Dathan Ritzenhein, a three-time Olympian and the fourth-fastest U.S. marathoner in history, has retired.
Ritzenhein, 37, made the 2004, 2008 and 2012 Olympics with a best finish of ninth in the marathon at the 2008 Beijing Games.
He dropped out of the late stages of the Olympic marathon trials in 2016 and 2020. He completed one marathon in the last five years, finishing 19th in Boston in 2019.
“I guess I’m not necessarily 25 and retiring in my prime,” Ritzenhein said, according to Race Results Weekly. “I have things that I wish that I have done in my career, but I’m also very satisfied, too. I think right now it’s something that I thought a lot about the last year. I’ve had a lot of nostalgic moments, looking back a lot more than looking forward. So, I don’t know that I had a lot more goals that I was looking to accomplish.”
He clocked a personal-best 2:07:47 at the 2012 Chicago Marathon to, at the time, become the third-fastest U.S. marathoner ever. Since, Galen Rupp passed him on the all-time list behind Ryan Hall and Khalid Khannouchi.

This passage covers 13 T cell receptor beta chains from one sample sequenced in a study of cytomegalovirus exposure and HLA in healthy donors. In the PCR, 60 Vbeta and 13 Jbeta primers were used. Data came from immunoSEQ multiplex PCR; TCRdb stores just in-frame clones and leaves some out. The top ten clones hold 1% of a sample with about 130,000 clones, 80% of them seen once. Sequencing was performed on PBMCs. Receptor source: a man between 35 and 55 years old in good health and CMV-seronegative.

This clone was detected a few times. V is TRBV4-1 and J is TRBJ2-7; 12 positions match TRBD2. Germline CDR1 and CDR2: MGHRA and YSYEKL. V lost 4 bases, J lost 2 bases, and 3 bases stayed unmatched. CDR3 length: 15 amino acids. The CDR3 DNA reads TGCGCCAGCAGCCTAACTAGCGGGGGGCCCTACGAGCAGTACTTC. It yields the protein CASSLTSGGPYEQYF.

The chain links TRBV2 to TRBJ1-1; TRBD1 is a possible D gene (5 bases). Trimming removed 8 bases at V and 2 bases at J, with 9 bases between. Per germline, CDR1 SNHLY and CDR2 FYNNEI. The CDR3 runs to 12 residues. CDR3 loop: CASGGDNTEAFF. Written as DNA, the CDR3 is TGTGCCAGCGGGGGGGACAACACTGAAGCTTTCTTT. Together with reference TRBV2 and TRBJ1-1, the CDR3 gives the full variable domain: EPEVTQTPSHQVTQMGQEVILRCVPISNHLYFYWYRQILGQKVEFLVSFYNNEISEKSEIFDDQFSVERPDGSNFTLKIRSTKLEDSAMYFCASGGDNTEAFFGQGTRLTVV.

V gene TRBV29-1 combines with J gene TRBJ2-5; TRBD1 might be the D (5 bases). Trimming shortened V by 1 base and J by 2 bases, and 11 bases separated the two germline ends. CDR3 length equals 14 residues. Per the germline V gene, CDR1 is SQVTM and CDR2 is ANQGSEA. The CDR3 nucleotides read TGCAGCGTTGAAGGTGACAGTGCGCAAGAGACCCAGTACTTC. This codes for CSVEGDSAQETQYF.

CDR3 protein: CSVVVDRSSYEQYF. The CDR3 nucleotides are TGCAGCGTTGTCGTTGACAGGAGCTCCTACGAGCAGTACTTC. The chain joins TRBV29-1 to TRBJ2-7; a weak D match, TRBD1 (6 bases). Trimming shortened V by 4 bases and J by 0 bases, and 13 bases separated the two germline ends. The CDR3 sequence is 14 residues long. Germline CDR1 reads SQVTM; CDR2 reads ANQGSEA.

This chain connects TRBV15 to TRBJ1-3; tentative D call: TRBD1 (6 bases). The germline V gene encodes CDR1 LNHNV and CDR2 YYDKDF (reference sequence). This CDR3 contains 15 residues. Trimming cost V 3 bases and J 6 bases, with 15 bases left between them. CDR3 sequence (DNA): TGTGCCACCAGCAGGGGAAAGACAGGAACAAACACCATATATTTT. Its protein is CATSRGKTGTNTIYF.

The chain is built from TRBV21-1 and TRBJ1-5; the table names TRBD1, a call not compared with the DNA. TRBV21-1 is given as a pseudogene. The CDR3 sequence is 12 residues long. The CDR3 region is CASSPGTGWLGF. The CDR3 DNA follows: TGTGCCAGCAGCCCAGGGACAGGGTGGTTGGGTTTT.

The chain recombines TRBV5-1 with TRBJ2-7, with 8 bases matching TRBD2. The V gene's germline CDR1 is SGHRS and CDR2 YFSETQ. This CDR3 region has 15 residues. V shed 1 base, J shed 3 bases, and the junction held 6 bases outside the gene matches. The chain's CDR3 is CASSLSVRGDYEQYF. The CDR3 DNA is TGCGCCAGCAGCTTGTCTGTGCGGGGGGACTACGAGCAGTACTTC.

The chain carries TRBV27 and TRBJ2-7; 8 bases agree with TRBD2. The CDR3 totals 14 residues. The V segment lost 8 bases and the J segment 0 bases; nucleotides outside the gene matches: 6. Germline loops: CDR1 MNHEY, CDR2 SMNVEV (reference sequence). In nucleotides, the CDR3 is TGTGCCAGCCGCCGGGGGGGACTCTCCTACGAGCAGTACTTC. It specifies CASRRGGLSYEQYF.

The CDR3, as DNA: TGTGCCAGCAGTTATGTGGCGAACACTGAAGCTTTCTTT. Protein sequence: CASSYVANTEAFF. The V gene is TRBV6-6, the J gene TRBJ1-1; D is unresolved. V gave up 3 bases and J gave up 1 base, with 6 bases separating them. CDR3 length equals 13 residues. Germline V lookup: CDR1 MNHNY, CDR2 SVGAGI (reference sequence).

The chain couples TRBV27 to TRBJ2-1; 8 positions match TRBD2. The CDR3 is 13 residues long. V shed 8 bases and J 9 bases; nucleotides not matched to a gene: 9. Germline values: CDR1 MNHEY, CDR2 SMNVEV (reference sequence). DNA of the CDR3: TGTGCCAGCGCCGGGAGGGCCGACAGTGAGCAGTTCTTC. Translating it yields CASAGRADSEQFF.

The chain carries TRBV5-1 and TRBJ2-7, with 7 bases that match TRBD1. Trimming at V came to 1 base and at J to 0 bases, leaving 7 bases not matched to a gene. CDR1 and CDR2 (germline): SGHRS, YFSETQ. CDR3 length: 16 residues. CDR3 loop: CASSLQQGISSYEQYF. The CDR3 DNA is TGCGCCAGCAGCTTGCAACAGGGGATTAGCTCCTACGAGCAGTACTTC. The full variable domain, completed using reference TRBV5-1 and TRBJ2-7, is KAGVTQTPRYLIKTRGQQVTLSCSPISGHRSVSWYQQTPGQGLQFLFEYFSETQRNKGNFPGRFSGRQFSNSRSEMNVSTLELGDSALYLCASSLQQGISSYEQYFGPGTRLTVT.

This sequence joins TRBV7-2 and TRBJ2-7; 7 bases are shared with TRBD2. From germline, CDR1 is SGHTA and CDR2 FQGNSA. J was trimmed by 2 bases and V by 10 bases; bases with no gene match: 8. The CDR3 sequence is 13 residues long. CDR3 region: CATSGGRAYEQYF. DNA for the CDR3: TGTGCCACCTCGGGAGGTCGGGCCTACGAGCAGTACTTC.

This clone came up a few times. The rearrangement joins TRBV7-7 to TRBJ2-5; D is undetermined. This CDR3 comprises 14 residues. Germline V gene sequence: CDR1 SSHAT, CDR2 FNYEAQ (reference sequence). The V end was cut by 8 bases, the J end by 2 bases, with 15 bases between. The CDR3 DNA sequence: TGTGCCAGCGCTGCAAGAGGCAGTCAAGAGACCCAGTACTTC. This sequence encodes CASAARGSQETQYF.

Ritzenhein, a high school prodigy, struggled with foot injuries for much of his pro career, among three surgeries and 40-plus MRIs, according to Race Results Weekly. A bio-mechanical study of his running form revealed that his stride put an abnormal amount of pressure on the third metatarsal bone on his right foot.
Ritzenhein is one of five men to win the prestigious Foot Locker National Cross-Country Championships for high schoolers twice, doing so in 1999 and 2000. At the University of Colorado, he was a four-time All-American and the 2003 NCAA cross-country champion.
“I read a book last summer about the Tour de France,” Mark Wetmore, Ritzenhein’s coach at Colorado, said, according to the Rocky Mountain News in 2003. “It was talking about [five-time Tour winner] Bernard Hinault. Someone said he had the ability to destroy himself. Dathan has that ability.”
NBC Olympic Research contributed to this report.
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